NAEP scores show data literacy dipped during pandemic

Dive Brief:

  • Students’ data literacy is showing signs of decline since the pandemic, with 8th graders showing a 10-point drop on National Assessment of Educational Progress scores in data analysis, statistics and probability between 2019 and 2022, according to a new analysis of test scores by the Data Science 4 Everyone coalition. Scores for fourth graders declined by 4 points in the same period. 
  • These falling scores indicate 4th graders now have the data literacy skills of 3rd graders from a decade ago, and today’s 8th graders have the data literacy skills of 6th graders from a decade ago. 
  • Large racial gaps in data literacy scores also widened during the pandemic, the coalition said. Most recently, Black 4th graders scored 28 points lower than their White peers in the content area, while Black 8th graders scored 34 points lower than their White peers. 

Dive Insight: 

Data literacy took one of the hardest hits in NAEP test score data compared to other math subjects, the coalition said.

It appeared in 2019 that data-driven courses like statistics and probability were gaining traction, with 25% of 12th graders saying they took such a course in middle or high school. But it looks like that momentum may have slowed during the pandemic.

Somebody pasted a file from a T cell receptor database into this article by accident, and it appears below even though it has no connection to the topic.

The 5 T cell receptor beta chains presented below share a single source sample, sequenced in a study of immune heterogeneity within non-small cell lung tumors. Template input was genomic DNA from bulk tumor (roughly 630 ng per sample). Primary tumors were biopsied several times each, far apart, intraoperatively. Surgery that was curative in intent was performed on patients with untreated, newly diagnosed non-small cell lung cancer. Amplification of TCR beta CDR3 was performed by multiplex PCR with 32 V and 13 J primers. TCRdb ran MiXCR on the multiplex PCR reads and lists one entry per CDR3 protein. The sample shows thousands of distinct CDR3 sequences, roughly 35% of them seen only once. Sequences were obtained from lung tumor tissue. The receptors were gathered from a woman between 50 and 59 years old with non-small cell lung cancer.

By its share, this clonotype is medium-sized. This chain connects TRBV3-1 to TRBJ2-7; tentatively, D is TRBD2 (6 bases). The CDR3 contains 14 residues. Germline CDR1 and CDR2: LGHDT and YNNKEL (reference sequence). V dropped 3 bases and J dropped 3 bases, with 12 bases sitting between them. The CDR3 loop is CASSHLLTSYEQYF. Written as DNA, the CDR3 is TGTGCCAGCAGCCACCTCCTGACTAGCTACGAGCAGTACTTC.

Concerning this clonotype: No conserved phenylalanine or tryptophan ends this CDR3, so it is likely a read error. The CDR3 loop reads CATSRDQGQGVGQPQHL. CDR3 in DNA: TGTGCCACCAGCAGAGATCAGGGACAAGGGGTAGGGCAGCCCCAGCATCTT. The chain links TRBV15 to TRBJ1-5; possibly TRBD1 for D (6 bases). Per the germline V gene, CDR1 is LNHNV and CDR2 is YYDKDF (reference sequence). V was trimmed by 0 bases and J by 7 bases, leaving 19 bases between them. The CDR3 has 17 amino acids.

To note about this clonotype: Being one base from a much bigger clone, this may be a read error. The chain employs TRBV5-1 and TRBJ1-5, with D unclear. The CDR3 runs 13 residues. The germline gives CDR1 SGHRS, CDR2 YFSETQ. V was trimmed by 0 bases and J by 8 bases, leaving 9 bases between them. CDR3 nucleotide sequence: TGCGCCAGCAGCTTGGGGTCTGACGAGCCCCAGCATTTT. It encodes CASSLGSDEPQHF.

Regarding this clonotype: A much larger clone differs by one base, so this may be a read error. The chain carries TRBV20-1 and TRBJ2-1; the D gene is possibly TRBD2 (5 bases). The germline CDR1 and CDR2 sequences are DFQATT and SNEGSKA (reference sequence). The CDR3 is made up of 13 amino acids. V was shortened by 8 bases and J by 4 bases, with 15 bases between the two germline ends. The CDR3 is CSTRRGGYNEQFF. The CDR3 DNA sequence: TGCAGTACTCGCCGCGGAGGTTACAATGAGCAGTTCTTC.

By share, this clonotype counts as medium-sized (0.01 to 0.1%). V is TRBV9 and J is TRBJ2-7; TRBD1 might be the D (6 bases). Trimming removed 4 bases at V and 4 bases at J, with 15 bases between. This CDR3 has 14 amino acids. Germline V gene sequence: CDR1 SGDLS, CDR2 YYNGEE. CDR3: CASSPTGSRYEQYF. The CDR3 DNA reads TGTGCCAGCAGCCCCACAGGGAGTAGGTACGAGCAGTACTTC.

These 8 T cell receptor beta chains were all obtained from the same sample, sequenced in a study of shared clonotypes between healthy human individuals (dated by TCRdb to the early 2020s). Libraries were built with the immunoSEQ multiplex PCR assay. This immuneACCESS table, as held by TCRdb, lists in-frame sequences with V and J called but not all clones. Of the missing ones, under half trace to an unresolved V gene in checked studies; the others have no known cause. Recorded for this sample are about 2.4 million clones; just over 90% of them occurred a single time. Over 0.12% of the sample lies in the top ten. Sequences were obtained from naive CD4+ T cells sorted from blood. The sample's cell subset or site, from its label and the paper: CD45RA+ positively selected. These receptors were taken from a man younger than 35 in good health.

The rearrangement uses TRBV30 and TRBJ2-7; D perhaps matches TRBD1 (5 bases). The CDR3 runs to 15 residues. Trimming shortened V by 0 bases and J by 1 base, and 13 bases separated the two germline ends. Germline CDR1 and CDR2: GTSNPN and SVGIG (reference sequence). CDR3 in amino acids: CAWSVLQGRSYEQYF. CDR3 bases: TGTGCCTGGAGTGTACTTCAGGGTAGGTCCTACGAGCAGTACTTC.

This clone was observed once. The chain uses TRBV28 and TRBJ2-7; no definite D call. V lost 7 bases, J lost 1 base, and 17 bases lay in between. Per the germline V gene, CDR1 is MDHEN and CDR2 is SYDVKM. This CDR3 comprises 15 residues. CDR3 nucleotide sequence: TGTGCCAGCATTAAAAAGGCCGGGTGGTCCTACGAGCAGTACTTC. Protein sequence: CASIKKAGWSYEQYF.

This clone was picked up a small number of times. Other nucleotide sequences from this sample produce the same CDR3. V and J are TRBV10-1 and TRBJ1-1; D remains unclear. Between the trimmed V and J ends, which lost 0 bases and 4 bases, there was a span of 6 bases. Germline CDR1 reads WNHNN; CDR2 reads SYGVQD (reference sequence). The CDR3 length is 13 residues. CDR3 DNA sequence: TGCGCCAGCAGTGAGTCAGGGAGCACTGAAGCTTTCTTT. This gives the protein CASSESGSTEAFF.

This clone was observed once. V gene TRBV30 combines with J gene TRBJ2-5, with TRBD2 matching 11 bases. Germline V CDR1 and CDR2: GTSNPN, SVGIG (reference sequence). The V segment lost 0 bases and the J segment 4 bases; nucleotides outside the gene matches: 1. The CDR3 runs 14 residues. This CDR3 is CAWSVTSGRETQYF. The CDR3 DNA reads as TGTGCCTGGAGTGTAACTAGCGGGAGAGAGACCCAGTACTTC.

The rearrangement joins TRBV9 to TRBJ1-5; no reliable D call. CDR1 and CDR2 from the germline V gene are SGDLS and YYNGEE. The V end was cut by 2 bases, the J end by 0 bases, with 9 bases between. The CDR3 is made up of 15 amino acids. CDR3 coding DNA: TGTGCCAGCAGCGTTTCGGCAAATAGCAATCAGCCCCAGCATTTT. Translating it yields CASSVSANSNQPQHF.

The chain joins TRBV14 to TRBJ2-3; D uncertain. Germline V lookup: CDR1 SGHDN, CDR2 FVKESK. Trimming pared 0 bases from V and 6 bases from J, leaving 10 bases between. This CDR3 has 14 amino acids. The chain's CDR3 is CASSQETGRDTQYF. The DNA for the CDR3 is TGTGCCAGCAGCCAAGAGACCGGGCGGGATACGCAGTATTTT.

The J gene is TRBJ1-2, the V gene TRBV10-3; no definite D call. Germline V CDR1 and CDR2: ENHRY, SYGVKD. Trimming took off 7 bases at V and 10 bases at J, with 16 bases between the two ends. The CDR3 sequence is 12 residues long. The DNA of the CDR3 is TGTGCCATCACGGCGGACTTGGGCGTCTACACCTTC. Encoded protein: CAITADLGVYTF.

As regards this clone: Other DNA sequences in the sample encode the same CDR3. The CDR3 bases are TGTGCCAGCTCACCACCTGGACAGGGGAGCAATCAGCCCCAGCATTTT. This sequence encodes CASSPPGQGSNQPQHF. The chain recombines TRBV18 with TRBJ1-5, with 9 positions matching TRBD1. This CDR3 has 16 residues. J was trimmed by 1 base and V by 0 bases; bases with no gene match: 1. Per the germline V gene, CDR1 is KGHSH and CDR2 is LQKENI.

This steady downward trend may be due in part to a decline in teachers instructing data-related courses. Between 2019 and 2022, the portion of 4th grade math teachers who said they put a “moderate” or “heavy” emphasis on data analysis dipped 5 percentage points, from 81% to 76%, according to the Data Science 4 Everyone coalition.

High school students taking AP tests have meanwhile shown more interest in humanities courses than in math and science, according to a 2022 analysis of course credits and AP data from the U.S. Department of Education and College Board. Students took 2,008,352 AP humanities exams in 2020, while 1,034,255 took AP tests in behavioral and social science, 788,149 in natural science, 769,366 in math and computer science, and 79,218 in art, according to data from the American Academy of Arts and Sciences.

When schools hone in on data literacy skills, they set students up for more career and postsecondary opportunities, said Zarek Drozda, director of Data Science 4 Everyone and the study author, in a statement. 

“The ability to interpret, understand, and work with data is central to so many aspects of our lives and careers today. Data literacy is a must-have for every employee, every business owner, and every participant in our democracy,” said Drozda. 

To improve students’ data literacy outcomes, the study suggests teachers relate data science classes and content more to math instruction. Connecting data literacy to other subjects like social studies or English, as well as creating data-related career and technical education course options, can help improve students’ data literacy skills, too, the report said. 

This article originally appeared in

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